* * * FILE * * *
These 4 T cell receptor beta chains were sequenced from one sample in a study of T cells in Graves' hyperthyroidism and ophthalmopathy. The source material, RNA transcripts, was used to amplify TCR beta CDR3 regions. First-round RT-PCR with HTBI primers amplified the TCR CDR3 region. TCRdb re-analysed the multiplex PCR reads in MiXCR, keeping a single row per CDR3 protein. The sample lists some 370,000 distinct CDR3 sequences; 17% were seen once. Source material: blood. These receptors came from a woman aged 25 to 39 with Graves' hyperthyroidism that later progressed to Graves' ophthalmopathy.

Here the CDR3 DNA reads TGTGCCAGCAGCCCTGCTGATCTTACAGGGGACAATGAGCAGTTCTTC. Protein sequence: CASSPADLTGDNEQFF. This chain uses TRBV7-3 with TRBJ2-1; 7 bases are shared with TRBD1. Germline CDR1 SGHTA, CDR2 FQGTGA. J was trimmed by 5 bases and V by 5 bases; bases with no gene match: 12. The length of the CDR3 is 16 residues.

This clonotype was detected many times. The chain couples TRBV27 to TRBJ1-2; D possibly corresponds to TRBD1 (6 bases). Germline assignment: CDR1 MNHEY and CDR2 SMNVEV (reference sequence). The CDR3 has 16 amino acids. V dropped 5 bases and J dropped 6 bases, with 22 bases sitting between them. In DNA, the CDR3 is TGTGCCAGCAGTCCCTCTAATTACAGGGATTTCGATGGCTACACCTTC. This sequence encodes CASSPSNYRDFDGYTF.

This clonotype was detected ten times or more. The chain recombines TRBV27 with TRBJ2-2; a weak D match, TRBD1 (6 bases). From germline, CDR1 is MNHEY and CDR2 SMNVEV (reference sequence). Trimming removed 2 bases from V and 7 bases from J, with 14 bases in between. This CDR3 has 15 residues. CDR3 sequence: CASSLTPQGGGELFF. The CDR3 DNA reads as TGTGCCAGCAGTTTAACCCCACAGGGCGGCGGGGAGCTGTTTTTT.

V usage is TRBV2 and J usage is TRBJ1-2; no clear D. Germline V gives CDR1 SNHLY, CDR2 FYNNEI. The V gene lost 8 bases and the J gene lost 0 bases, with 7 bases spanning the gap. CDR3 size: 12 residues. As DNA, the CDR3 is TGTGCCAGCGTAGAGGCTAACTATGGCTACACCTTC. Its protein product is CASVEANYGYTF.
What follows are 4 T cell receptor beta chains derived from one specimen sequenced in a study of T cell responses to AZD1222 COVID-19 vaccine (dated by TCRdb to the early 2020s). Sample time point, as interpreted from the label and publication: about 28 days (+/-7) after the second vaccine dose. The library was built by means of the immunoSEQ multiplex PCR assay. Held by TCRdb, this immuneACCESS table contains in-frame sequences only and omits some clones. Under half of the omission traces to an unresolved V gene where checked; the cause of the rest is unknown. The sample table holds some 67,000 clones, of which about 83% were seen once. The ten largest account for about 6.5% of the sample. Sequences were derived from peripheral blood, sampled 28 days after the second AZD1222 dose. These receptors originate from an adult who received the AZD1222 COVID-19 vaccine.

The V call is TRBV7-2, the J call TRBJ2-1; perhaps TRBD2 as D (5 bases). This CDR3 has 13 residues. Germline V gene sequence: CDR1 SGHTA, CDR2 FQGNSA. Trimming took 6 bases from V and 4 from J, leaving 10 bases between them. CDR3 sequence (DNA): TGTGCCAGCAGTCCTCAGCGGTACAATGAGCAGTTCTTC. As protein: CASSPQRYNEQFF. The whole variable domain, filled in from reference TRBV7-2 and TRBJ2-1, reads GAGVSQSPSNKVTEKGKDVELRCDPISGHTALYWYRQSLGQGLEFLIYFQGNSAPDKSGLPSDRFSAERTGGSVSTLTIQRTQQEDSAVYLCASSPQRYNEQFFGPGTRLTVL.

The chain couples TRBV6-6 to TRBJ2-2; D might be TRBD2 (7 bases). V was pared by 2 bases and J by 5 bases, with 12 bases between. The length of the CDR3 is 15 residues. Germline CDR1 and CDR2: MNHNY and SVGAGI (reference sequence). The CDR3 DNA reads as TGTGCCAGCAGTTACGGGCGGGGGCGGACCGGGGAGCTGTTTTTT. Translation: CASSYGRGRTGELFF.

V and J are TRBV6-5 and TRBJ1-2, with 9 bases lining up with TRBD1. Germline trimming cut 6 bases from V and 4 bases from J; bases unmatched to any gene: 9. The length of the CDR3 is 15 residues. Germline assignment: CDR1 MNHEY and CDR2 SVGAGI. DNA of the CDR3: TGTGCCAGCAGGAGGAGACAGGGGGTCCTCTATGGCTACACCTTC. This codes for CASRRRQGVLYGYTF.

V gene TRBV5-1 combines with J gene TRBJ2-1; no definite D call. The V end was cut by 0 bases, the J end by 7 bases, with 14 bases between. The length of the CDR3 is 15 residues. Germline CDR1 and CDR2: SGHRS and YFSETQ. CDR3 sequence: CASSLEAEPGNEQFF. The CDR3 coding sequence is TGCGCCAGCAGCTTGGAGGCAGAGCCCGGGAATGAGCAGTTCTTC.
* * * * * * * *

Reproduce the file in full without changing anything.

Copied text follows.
These 4 T cell receptor beta chains were sequenced from one sample in a study of T cells in Graves' hyperthyroidism and ophthalmopathy. The source material, RNA transcripts, was used to amplify TCR beta CDR3 regions. First-round RT-PCR with HTBI primers amplified the TCR CDR3 region. TCRdb re-analysed the multiplex PCR reads in MiXCR, keeping a single row per CDR3 protein. The sample lists some 370,000 distinct CDR3 sequences; 17% were seen once. Source material: blood. These receptors came from a woman aged 25 to 39 with Graves' hyperthyroidism that later progressed to Graves' ophthalmopathy.

Here the CDR3 DNA reads TGTGCCAGCAGCCCTGCTGATCTTACAGGGGACAATGAGCAGTTCTTC. Protein sequence: CASSPADLTGDNEQFF. This chain uses TRBV7-3 with TRBJ2-1; 7 bases are shared with TRBD1. Germline CDR1 SGHTA, CDR2 FQGTGA. J was trimmed by 5 bases and V by 5 bases; bases with no gene match: 12. The length of the CDR3 is 16 residues.

This clonotype was detected many times. The chain couples TRBV27 to TRBJ1-2; D possibly corresponds to TRBD1 (6 bases). Germline assignment: CDR1 MNHEY and CDR2 SMNVEV (reference sequence). The CDR3 has 16 amino acids. V dropped 5 bases and J dropped 6 bases, with 22 bases sitting between them. In DNA, the CDR3 is TGTGCCAGCAGTCCCTCTAATTACAGGGATTTCGATGGCTACACCTTC. This sequence encodes CASSPSNYRDFDGYTF.

This clonotype was detected ten times or more. The chain recombines TRBV27 with TRBJ2-2; a weak D match, TRBD1 (6 bases). From germline, CDR1 is MNHEY and CDR2 SMNVEV (reference sequence). Trimming removed 2 bases from V and 7 bases from J, with 14 bases in between. This CDR3 has 15 residues. CDR3 sequence: CASSLTPQGGGELFF. The CDR3 DNA reads as TGTGCCAGCAGTTTAACCCCACAGGGCGGCGGGGAGCTGTTTTTT.

V usage is TRBV2 and J usage is TRBJ1-2; no clear D. Germline V gives CDR1 SNHLY, CDR2 FYNNEI. The V gene lost 8 bases and the J gene lost 0 bases, with 7 bases spanning the gap. CDR3 size: 12 residues. As DNA, the CDR3 is TGTGCCAGCGTAGAGGCTAACTATGGCTACACCTTC. Its protein product is CASVEANYGYTF.
What follows are 4 T cell receptor beta chains derived from one specimen sequenced in a study of T cell responses to AZD1222 COVID-19 vaccine (dated by TCRdb to the early 2020s). Sample time point, as interpreted from the label and publication: about 28 days (+/-7) after the second vaccine dose. The library was built by means of the immunoSEQ multiplex PCR assay. Held by TCRdb, this immuneACCESS table contains in-frame sequences only and omits some clones. Under half of the omission traces to an unresolved V gene where checked; the cause of the rest is unknown. The sample table holds some 67,000 clones, of which about 83% were seen once. The ten largest account for about 6.5% of the sample. Sequences were derived from peripheral blood, sampled 28 days after the second AZD1222 dose. These receptors originate from an adult who received the AZD1222 COVID-19 vaccine.

The V call is TRBV7-2, the J call TRBJ2-1; perhaps TRBD2 as D (5 bases). This CDR3 has 13 residues. Germline V gene sequence: CDR1 SGHTA, CDR2 FQGNSA. Trimming took 6 bases from V and 4 from J, leaving 10 bases between them. CDR3 sequence (DNA): TGTGCCAGCAGTCCTCAGCGGTACAATGAGCAGTTCTTC. As protein: CASSPQRYNEQFF. The whole variable domain, filled in from reference TRBV7-2 and TRBJ2-1, reads GAGVSQSPSNKVTEKGKDVELRCDPISGHTALYWYRQSLGQGLEFLIYFQGNSAPDKSGLPSDRFSAERTGGSVSTLTIQRTQQEDSAVYLCASSPQRYNEQFFGPGTRLTVL.

The chain couples TRBV6-6 to TRBJ2-2; D might be TRBD2 (7 bases). V was pared by 2 bases and J by 5 bases, with 12 bases between. The length of the CDR3 is 15 residues. Germline CDR1 and CDR2: MNHNY and SVGAGI (reference sequence). The CDR3 DNA reads as TGTGCCAGCAGTTACGGGCGGGGGCGGACCGGGGAGCTGTTTTTT. Translation: CASSYGRGRTGELFF.

V and J are TRBV6-5 and TRBJ1-2, with 9 bases lining up with TRBD1. Germline trimming cut 6 bases from V and 4 bases from J; bases unmatched to any gene: 9. The length of the CDR3 is 15 residues. Germline assignment: CDR1 MNHEY and CDR2 SVGAGI. DNA of the CDR3: TGTGCCAGCAGGAGGAGACAGGGGGTCCTCTATGGCTACACCTTC. This codes for CASRRRQGVLYGYTF.

V gene TRBV5-1 combines with J gene TRBJ2-1; no definite D call. The V end was cut by 0 bases, the J end by 7 bases, with 14 bases between. The length of the CDR3 is 15 residues. Germline CDR1 and CDR2: SGHRS and YFSETQ. CDR3 sequence: CASSLEAEPGNEQFF. The CDR3 coding sequence is TGCGCCAGCAGCTTGGAGGCAGAGCCCGGGAATGAGCAGTTCTTC.